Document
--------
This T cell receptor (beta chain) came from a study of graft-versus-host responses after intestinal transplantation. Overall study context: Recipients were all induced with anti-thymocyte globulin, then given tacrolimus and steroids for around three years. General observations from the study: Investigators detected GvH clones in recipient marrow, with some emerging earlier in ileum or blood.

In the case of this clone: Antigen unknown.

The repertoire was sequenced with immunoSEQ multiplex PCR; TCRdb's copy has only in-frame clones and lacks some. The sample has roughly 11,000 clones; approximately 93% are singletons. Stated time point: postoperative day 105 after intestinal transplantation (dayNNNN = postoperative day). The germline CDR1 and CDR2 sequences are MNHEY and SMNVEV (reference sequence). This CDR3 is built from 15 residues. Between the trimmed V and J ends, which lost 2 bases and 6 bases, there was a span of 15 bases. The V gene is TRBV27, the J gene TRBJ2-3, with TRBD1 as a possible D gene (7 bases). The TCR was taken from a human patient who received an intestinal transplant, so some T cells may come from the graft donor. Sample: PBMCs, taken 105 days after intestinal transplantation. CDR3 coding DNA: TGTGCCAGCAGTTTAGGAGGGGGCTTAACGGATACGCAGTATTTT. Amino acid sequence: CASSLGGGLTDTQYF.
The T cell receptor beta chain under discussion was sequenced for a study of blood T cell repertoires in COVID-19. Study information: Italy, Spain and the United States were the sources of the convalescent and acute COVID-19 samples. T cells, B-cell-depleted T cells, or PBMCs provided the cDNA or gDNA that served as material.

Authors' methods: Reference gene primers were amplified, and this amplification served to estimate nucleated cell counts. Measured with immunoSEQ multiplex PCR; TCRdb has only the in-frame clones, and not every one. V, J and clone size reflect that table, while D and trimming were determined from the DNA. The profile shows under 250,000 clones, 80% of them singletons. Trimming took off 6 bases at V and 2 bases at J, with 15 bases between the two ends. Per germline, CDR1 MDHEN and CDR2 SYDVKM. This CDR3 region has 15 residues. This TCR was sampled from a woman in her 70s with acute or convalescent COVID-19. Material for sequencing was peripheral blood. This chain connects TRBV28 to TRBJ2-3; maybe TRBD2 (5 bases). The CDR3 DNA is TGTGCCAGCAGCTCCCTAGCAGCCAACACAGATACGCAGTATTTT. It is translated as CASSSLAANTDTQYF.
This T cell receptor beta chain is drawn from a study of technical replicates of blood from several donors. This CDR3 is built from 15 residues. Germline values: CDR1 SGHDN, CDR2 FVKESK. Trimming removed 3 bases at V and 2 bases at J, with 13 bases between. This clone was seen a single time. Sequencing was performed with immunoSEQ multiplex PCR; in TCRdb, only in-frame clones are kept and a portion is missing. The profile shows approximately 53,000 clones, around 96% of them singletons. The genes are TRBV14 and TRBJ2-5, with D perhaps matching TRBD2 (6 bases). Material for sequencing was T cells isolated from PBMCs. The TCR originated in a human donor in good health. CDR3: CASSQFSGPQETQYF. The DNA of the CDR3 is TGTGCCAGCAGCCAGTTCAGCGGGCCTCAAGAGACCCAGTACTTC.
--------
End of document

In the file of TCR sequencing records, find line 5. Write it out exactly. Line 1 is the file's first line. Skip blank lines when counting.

Authors' methods: Reference gene primers were amplified, and this amplification served to estimate nucleated cell counts. Measured with immunoSEQ multiplex PCR; TCRdb has only the in-frame clones, and not every one. V, J and clone size reflect that table, while D and trimming were determined from the DNA. The profile shows under 250,000 clones, 80% of them singletons. Trimming took off 6 bases at V and 2 bases at J, with 15 bases between the two ends. Per germline, CDR1 MDHEN and CDR2 SYDVKM. This CDR3 region has 15 residues. This TCR was sampled from a woman in her 70s with acute or convalescent COVID-19. Material for sequencing was peripheral blood. This chain connects TRBV28 to TRBJ2-3; maybe TRBD2 (5 bases). The CDR3 DNA is TGTGCCAGCAGCTCCCTAGCAGCCAACACAGATACGCAGTATTTT. It is translated as CASSSLAANTDTQYF.